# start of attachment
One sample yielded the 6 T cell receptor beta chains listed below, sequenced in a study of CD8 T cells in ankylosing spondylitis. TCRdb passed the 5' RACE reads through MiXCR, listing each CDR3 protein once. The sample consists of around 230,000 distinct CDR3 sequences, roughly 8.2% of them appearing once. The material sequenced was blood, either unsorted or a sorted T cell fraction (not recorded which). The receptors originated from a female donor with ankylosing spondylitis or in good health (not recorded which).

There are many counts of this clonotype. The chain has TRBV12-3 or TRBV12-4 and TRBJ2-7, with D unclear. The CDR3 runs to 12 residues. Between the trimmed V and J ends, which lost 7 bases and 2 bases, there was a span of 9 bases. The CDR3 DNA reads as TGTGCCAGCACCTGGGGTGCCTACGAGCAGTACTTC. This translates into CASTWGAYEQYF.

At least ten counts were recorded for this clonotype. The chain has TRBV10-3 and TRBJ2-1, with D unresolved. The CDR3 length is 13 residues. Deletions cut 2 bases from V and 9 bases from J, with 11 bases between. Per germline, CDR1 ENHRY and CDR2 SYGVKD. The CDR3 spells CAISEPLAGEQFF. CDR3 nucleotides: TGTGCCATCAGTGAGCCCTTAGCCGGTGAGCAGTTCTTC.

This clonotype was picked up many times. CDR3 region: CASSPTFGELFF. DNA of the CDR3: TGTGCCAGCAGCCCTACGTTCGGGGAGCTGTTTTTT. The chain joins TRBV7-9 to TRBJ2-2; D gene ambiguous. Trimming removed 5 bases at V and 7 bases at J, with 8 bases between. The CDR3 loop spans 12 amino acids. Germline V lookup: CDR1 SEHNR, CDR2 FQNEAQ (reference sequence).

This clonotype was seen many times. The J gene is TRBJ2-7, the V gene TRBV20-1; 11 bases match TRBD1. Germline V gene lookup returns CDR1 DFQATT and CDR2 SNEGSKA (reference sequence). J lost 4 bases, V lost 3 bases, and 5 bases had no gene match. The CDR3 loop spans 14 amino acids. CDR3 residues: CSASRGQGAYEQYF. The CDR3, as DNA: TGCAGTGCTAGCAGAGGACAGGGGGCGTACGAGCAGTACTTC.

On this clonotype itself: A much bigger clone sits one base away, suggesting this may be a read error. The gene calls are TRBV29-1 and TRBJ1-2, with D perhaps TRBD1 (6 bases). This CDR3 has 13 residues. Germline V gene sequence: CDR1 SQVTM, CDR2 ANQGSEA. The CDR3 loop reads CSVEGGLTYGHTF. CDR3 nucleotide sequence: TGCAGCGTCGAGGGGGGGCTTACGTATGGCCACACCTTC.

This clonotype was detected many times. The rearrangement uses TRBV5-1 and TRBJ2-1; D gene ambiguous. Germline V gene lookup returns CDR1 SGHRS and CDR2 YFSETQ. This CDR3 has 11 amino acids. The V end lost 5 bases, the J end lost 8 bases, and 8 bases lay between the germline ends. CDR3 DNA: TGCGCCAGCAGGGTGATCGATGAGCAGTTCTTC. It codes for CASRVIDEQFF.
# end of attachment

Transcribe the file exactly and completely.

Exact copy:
One sample yielded the 6 T cell receptor beta chains listed below, sequenced in a study of CD8 T cells in ankylosing spondylitis. TCRdb passed the 5' RACE reads through MiXCR, listing each CDR3 protein once. The sample consists of around 230,000 distinct CDR3 sequences, roughly 8.2% of them appearing once. The material sequenced was blood, either unsorted or a sorted T cell fraction (not recorded which). The receptors originated from a female donor with ankylosing spondylitis or in good health (not recorded which).

There are many counts of this clonotype. The chain has TRBV12-3 or TRBV12-4 and TRBJ2-7, with D unclear. The CDR3 runs to 12 residues. Between the trimmed V and J ends, which lost 7 bases and 2 bases, there was a span of 9 bases. The CDR3 DNA reads as TGTGCCAGCACCTGGGGTGCCTACGAGCAGTACTTC. This translates into CASTWGAYEQYF.

At least ten counts were recorded for this clonotype. The chain has TRBV10-3 and TRBJ2-1, with D unresolved. The CDR3 length is 13 residues. Deletions cut 2 bases from V and 9 bases from J, with 11 bases between. Per germline, CDR1 ENHRY and CDR2 SYGVKD. The CDR3 spells CAISEPLAGEQFF. CDR3 nucleotides: TGTGCCATCAGTGAGCCCTTAGCCGGTGAGCAGTTCTTC.

This clonotype was picked up many times. CDR3 region: CASSPTFGELFF. DNA of the CDR3: TGTGCCAGCAGCCCTACGTTCGGGGAGCTGTTTTTT. The chain joins TRBV7-9 to TRBJ2-2; D gene ambiguous. Trimming removed 5 bases at V and 7 bases at J, with 8 bases between. The CDR3 loop spans 12 amino acids. Germline V lookup: CDR1 SEHNR, CDR2 FQNEAQ (reference sequence).

This clonotype was seen many times. The J gene is TRBJ2-7, the V gene TRBV20-1; 11 bases match TRBD1. Germline V gene lookup returns CDR1 DFQATT and CDR2 SNEGSKA (reference sequence). J lost 4 bases, V lost 3 bases, and 5 bases had no gene match. The CDR3 loop spans 14 amino acids. CDR3 residues: CSASRGQGAYEQYF. The CDR3, as DNA: TGCAGTGCTAGCAGAGGACAGGGGGCGTACGAGCAGTACTTC.

On this clonotype itself: A much bigger clone sits one base away, suggesting this may be a read error. The gene calls are TRBV29-1 and TRBJ1-2, with D perhaps TRBD1 (6 bases). This CDR3 has 13 residues. Germline V gene sequence: CDR1 SQVTM, CDR2 ANQGSEA. The CDR3 loop reads CSVEGGLTYGHTF. CDR3 nucleotide sequence: TGCAGCGTCGAGGGGGGGCTTACGTATGGCCACACCTTC.

This clonotype was detected many times. The rearrangement uses TRBV5-1 and TRBJ2-1; D gene ambiguous. Germline V gene lookup returns CDR1 SGHRS and CDR2 YFSETQ. This CDR3 has 11 amino acids. The V end lost 5 bases, the J end lost 8 bases, and 8 bases lay between the germline ends. CDR3 DNA: TGCGCCAGCAGGGTGATCGATGAGCAGTTCTTC. It codes for CASRVIDEQFF.